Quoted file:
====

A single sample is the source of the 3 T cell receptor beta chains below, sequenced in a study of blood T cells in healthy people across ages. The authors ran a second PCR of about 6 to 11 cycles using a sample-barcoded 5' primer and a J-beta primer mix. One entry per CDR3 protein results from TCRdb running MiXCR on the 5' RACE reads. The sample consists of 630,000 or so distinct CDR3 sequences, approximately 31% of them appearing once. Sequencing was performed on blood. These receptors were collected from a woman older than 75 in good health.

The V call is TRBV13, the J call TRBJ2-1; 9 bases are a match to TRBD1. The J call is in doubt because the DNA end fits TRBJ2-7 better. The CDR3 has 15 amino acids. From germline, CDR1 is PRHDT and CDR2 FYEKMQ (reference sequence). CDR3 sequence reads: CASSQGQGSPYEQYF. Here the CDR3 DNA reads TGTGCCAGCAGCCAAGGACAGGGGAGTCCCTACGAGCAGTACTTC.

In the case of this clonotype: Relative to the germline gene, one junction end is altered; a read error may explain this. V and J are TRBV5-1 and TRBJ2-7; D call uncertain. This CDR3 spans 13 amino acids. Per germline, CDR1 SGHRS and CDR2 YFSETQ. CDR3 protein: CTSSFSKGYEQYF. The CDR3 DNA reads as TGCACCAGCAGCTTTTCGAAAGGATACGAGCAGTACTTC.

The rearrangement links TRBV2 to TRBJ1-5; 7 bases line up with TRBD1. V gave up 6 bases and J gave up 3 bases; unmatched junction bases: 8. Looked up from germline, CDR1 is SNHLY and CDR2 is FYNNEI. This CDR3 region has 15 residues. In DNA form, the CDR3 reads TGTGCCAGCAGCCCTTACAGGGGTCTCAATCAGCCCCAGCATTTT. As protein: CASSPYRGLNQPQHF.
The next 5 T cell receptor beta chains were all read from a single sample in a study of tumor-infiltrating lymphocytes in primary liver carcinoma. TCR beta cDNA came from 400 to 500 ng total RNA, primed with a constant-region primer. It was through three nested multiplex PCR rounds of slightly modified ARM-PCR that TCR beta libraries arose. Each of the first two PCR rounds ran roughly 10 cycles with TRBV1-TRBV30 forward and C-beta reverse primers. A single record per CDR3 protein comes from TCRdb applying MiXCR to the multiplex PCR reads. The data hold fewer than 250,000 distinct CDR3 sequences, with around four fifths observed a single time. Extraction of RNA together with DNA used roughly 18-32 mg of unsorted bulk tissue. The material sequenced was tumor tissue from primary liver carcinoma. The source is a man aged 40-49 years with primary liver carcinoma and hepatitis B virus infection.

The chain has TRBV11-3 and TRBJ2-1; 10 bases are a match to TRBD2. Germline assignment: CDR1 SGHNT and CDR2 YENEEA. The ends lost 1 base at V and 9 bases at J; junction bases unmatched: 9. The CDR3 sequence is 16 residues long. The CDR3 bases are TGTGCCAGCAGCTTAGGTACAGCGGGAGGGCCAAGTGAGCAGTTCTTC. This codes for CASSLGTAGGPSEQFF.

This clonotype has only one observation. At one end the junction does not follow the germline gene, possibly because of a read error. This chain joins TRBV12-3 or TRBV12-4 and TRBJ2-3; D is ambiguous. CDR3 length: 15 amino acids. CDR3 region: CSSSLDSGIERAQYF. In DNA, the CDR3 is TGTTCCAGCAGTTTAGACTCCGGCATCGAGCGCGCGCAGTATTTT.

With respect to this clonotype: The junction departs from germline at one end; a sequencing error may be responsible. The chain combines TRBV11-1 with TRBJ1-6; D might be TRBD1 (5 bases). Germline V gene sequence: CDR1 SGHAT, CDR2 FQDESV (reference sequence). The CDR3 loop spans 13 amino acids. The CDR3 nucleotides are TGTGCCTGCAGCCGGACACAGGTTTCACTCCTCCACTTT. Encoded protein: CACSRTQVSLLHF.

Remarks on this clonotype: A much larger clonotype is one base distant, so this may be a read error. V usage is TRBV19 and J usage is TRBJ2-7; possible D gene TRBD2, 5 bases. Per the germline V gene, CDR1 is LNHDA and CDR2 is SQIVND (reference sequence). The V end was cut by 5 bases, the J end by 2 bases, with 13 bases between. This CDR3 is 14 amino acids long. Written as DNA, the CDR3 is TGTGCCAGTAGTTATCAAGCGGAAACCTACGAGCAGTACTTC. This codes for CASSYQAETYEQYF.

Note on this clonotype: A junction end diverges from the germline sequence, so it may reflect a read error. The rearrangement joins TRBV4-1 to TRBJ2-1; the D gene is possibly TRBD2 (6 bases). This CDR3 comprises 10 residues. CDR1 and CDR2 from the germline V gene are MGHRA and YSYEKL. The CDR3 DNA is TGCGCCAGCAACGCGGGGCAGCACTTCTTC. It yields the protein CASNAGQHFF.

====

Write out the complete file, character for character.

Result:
A single sample is the source of the 3 T cell receptor beta chains below, sequenced in a study of blood T cells in healthy people across ages. The authors ran a second PCR of about 6 to 11 cycles using a sample-barcoded 5' primer and a J-beta primer mix. One entry per CDR3 protein results from TCRdb running MiXCR on the 5' RACE reads. The sample consists of 630,000 or so distinct CDR3 sequences, approximately 31% of them appearing once. Sequencing was performed on blood. These receptors were collected from a woman older than 75 in good health.

The V call is TRBV13, the J call TRBJ2-1; 9 bases are a match to TRBD1. The J call is in doubt because the DNA end fits TRBJ2-7 better. The CDR3 has 15 amino acids. From germline, CDR1 is PRHDT and CDR2 FYEKMQ (reference sequence). CDR3 sequence reads: CASSQGQGSPYEQYF. Here the CDR3 DNA reads TGTGCCAGCAGCCAAGGACAGGGGAGTCCCTACGAGCAGTACTTC.

In the case of this clonotype: Relative to the germline gene, one junction end is altered; a read error may explain this. V and J are TRBV5-1 and TRBJ2-7; D call uncertain. This CDR3 spans 13 amino acids. Per germline, CDR1 SGHRS and CDR2 YFSETQ. CDR3 protein: CTSSFSKGYEQYF. The CDR3 DNA reads as TGCACCAGCAGCTTTTCGAAAGGATACGAGCAGTACTTC.

The rearrangement links TRBV2 to TRBJ1-5; 7 bases line up with TRBD1. V gave up 6 bases and J gave up 3 bases; unmatched junction bases: 8. Looked up from germline, CDR1 is SNHLY and CDR2 is FYNNEI. This CDR3 region has 15 residues. In DNA form, the CDR3 reads TGTGCCAGCAGCCCTTACAGGGGTCTCAATCAGCCCCAGCATTTT. As protein: CASSPYRGLNQPQHF.
The next 5 T cell receptor beta chains were all read from a single sample in a study of tumor-infiltrating lymphocytes in primary liver carcinoma. TCR beta cDNA came from 400 to 500 ng total RNA, primed with a constant-region primer. It was through three nested multiplex PCR rounds of slightly modified ARM-PCR that TCR beta libraries arose. Each of the first two PCR rounds ran roughly 10 cycles with TRBV1-TRBV30 forward and C-beta reverse primers. A single record per CDR3 protein comes from TCRdb applying MiXCR to the multiplex PCR reads. The data hold fewer than 250,000 distinct CDR3 sequences, with around four fifths observed a single time. Extraction of RNA together with DNA used roughly 18-32 mg of unsorted bulk tissue. The material sequenced was tumor tissue from primary liver carcinoma. The source is a man aged 40-49 years with primary liver carcinoma and hepatitis B virus infection.

The chain has TRBV11-3 and TRBJ2-1; 10 bases are a match to TRBD2. Germline assignment: CDR1 SGHNT and CDR2 YENEEA. The ends lost 1 base at V and 9 bases at J; junction bases unmatched: 9. The CDR3 sequence is 16 residues long. The CDR3 bases are TGTGCCAGCAGCTTAGGTACAGCGGGAGGGCCAAGTGAGCAGTTCTTC. This codes for CASSLGTAGGPSEQFF.

This clonotype has only one observation. At one end the junction does not follow the germline gene, possibly because of a read error. This chain joins TRBV12-3 or TRBV12-4 and TRBJ2-3; D is ambiguous. CDR3 length: 15 amino acids. CDR3 region: CSSSLDSGIERAQYF. In DNA, the CDR3 is TGTTCCAGCAGTTTAGACTCCGGCATCGAGCGCGCGCAGTATTTT.

With respect to this clonotype: The junction departs from germline at one end; a sequencing error may be responsible. The chain combines TRBV11-1 with TRBJ1-6; D might be TRBD1 (5 bases). Germline V gene sequence: CDR1 SGHAT, CDR2 FQDESV (reference sequence). The CDR3 loop spans 13 amino acids. The CDR3 nucleotides are TGTGCCTGCAGCCGGACACAGGTTTCACTCCTCCACTTT. Encoded protein: CACSRTQVSLLHF.

Remarks on this clonotype: A much larger clonotype is one base distant, so this may be a read error. V usage is TRBV19 and J usage is TRBJ2-7; possible D gene TRBD2, 5 bases. Per the germline V gene, CDR1 is LNHDA and CDR2 is SQIVND (reference sequence). The V end was cut by 5 bases, the J end by 2 bases, with 13 bases between. This CDR3 is 14 amino acids long. Written as DNA, the CDR3 is TGTGCCAGTAGTTATCAAGCGGAAACCTACGAGCAGTACTTC. This codes for CASSYQAETYEQYF.

Note on this clonotype: A junction end diverges from the germline sequence, so it may reflect a read error. The rearrangement joins TRBV4-1 to TRBJ2-1; the D gene is possibly TRBD2 (6 bases). This CDR3 comprises 10 residues. CDR1 and CDR2 from the germline V gene are MGHRA and YSYEKL. The CDR3 DNA is TGCGCCAGCAACGCGGGGCAGCACTTCTTC. It yields the protein CASNAGQHFF.